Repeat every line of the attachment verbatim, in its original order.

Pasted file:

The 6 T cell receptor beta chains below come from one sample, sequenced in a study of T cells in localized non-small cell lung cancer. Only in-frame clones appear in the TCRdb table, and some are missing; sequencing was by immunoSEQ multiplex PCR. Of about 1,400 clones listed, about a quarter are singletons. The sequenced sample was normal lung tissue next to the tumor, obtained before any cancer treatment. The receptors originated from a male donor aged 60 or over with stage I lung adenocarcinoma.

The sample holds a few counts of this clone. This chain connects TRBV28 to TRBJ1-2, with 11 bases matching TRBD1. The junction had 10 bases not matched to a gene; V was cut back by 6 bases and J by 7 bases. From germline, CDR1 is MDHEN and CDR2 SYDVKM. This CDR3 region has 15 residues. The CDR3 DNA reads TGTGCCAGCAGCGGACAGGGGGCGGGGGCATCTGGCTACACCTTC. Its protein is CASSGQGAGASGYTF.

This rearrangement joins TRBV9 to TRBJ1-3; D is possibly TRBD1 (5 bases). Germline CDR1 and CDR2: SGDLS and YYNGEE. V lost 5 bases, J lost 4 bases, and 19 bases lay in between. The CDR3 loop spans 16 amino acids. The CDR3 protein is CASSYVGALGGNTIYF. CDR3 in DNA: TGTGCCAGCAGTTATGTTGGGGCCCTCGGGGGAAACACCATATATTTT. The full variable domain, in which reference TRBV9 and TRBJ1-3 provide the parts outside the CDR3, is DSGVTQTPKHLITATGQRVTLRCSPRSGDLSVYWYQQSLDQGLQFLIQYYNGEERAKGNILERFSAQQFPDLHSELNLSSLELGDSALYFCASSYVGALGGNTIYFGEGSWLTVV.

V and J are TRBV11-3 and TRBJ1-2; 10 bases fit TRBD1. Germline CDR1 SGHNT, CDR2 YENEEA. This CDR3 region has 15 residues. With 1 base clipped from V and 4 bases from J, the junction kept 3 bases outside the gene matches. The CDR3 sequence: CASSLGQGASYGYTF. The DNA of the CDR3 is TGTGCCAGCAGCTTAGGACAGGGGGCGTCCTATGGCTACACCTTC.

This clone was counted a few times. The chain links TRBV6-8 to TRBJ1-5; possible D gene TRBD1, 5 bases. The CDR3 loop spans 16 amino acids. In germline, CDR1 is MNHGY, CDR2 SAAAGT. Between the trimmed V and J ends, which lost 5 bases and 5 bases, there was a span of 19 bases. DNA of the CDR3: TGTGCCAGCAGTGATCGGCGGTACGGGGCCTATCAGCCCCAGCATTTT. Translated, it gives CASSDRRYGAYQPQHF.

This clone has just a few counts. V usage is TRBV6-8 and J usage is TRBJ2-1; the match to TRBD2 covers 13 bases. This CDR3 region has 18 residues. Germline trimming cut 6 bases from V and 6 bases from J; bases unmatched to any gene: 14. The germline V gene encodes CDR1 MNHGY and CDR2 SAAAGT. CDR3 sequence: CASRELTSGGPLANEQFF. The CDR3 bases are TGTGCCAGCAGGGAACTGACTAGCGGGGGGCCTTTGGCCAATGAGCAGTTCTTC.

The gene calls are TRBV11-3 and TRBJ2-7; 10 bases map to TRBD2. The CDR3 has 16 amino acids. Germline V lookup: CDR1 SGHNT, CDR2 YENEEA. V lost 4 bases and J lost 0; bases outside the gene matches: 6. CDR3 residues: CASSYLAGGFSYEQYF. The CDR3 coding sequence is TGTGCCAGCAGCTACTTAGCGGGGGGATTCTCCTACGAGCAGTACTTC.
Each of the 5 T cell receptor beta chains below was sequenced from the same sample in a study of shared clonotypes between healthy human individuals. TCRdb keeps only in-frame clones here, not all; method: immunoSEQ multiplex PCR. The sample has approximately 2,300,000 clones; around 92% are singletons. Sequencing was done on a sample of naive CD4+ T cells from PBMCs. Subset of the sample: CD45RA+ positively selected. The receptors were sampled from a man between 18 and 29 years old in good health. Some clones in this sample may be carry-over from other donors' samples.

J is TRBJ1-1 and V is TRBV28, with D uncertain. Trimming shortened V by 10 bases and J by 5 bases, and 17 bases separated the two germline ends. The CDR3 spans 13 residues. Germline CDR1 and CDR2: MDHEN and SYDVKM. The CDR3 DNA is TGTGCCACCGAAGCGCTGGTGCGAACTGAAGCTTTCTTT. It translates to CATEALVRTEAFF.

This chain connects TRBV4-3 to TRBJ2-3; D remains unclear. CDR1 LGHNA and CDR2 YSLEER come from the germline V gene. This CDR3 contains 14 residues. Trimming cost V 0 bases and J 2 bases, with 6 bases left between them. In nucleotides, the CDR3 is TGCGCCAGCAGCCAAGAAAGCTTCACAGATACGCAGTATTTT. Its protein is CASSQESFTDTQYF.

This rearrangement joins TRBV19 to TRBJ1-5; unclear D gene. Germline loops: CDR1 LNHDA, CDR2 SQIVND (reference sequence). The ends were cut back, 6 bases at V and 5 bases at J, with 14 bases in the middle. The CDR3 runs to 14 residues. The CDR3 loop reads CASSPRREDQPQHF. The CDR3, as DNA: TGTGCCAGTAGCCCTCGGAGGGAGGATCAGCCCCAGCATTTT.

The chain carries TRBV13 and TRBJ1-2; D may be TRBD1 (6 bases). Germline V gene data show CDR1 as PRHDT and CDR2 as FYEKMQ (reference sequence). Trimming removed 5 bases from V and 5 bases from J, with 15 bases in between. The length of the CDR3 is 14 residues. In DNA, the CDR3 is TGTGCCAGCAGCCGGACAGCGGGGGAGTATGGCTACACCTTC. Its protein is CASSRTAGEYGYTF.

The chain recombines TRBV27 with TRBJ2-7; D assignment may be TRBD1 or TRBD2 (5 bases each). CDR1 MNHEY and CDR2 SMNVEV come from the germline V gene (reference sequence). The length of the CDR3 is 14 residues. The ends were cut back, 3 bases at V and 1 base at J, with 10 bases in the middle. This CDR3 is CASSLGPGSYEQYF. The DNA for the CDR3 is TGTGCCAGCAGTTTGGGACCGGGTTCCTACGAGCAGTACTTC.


The 6 T cell receptor beta chains below come from one sample, sequenced in a study of T cells in localized non-small cell lung cancer. Only in-frame clones appear in the TCRdb table, and some are missing; sequencing was by immunoSEQ multiplex PCR. Of about 1,400 clones listed, about a quarter are singletons. The sequenced sample was normal lung tissue next to the tumor, obtained before any cancer treatment. The receptors originated from a male donor aged 60 or over with stage I lung adenocarcinoma.

The sample holds a few counts of this clone. This chain connects TRBV28 to TRBJ1-2, with 11 bases matching TRBD1. The junction had 10 bases not matched to a gene; V was cut back by 6 bases and J by 7 bases. From germline, CDR1 is MDHEN and CDR2 SYDVKM. This CDR3 region has 15 residues. The CDR3 DNA reads TGTGCCAGCAGCGGACAGGGGGCGGGGGCATCTGGCTACACCTTC. Its protein is CASSGQGAGASGYTF.

This rearrangement joins TRBV9 to TRBJ1-3; D is possibly TRBD1 (5 bases). Germline CDR1 and CDR2: SGDLS and YYNGEE. V lost 5 bases, J lost 4 bases, and 19 bases lay in between. The CDR3 loop spans 16 amino acids. The CDR3 protein is CASSYVGALGGNTIYF. CDR3 in DNA: TGTGCCAGCAGTTATGTTGGGGCCCTCGGGGGAAACACCATATATTTT. The full variable domain, in which reference TRBV9 and TRBJ1-3 provide the parts outside the CDR3, is DSGVTQTPKHLITATGQRVTLRCSPRSGDLSVYWYQQSLDQGLQFLIQYYNGEERAKGNILERFSAQQFPDLHSELNLSSLELGDSALYFCASSYVGALGGNTIYFGEGSWLTVV.

V and J are TRBV11-3 and TRBJ1-2; 10 bases fit TRBD1. Germline CDR1 SGHNT, CDR2 YENEEA. This CDR3 region has 15 residues. With 1 base clipped from V and 4 bases from J, the junction kept 3 bases outside the gene matches. The CDR3 sequence: CASSLGQGASYGYTF. The DNA of the CDR3 is TGTGCCAGCAGCTTAGGACAGGGGGCGTCCTATGGCTACACCTTC.

This clone was counted a few times. The chain links TRBV6-8 to TRBJ1-5; possible D gene TRBD1, 5 bases. The CDR3 loop spans 16 amino acids. In germline, CDR1 is MNHGY, CDR2 SAAAGT. Between the trimmed V and J ends, which lost 5 bases and 5 bases, there was a span of 19 bases. DNA of the CDR3: TGTGCCAGCAGTGATCGGCGGTACGGGGCCTATCAGCCCCAGCATTTT. Translated, it gives CASSDRRYGAYQPQHF.

This clone has just a few counts. V usage is TRBV6-8 and J usage is TRBJ2-1; the match to TRBD2 covers 13 bases. This CDR3 region has 18 residues. Germline trimming cut 6 bases from V and 6 bases from J; bases unmatched to any gene: 14. The germline V gene encodes CDR1 MNHGY and CDR2 SAAAGT. CDR3 sequence: CASRELTSGGPLANEQFF. The CDR3 bases are TGTGCCAGCAGGGAACTGACTAGCGGGGGGCCTTTGGCCAATGAGCAGTTCTTC.

The gene calls are TRBV11-3 and TRBJ2-7; 10 bases map to TRBD2. The CDR3 has 16 amino acids. Germline V lookup: CDR1 SGHNT, CDR2 YENEEA. V lost 4 bases and J lost 0; bases outside the gene matches: 6. CDR3 residues: CASSYLAGGFSYEQYF. The CDR3 coding sequence is TGTGCCAGCAGCTACTTAGCGGGGGGATTCTCCTACGAGCAGTACTTC.
Each of the 5 T cell receptor beta chains below was sequenced from the same sample in a study of shared clonotypes between healthy human individuals. TCRdb keeps only in-frame clones here, not all; method: immunoSEQ multiplex PCR. The sample has approximately 2,300,000 clones; around 92% are singletons. Sequencing was done on a sample of naive CD4+ T cells from PBMCs. Subset of the sample: CD45RA+ positively selected. The receptors were sampled from a man between 18 and 29 years old in good health. Some clones in this sample may be carry-over from other donors' samples.

J is TRBJ1-1 and V is TRBV28, with D uncertain. Trimming shortened V by 10 bases and J by 5 bases, and 17 bases separated the two germline ends. The CDR3 spans 13 residues. Germline CDR1 and CDR2: MDHEN and SYDVKM. The CDR3 DNA is TGTGCCACCGAAGCGCTGGTGCGAACTGAAGCTTTCTTT. It translates to CATEALVRTEAFF.

This chain connects TRBV4-3 to TRBJ2-3; D remains unclear. CDR1 LGHNA and CDR2 YSLEER come from the germline V gene. This CDR3 contains 14 residues. Trimming cost V 0 bases and J 2 bases, with 6 bases left between them. In nucleotides, the CDR3 is TGCGCCAGCAGCCAAGAAAGCTTCACAGATACGCAGTATTTT. Its protein is CASSQESFTDTQYF.

This rearrangement joins TRBV19 to TRBJ1-5; unclear D gene. Germline loops: CDR1 LNHDA, CDR2 SQIVND (reference sequence). The ends were cut back, 6 bases at V and 5 bases at J, with 14 bases in the middle. The CDR3 runs to 14 residues. The CDR3 loop reads CASSPRREDQPQHF. The CDR3, as DNA: TGTGCCAGTAGCCCTCGGAGGGAGGATCAGCCCCAGCATTTT.

The chain carries TRBV13 and TRBJ1-2; D may be TRBD1 (6 bases). Germline V gene data show CDR1 as PRHDT and CDR2 as FYEKMQ (reference sequence). Trimming removed 5 bases from V and 5 bases from J, with 15 bases in between. The length of the CDR3 is 14 residues. In DNA, the CDR3 is TGTGCCAGCAGCCGGACAGCGGGGGAGTATGGCTACACCTTC. Its protein is CASSRTAGEYGYTF.

The chain recombines TRBV27 with TRBJ2-7; D assignment may be TRBD1 or TRBD2 (5 bases each). CDR1 MNHEY and CDR2 SMNVEV come from the germline V gene (reference sequence). The length of the CDR3 is 14 residues. The ends were cut back, 3 bases at V and 1 base at J, with 10 bases in the middle. This CDR3 is CASSLGPGSYEQYF. The DNA for the CDR3 is TGTGCCAGCAGTTTGGGACCGGGTTCCTACGAGCAGTACTTC.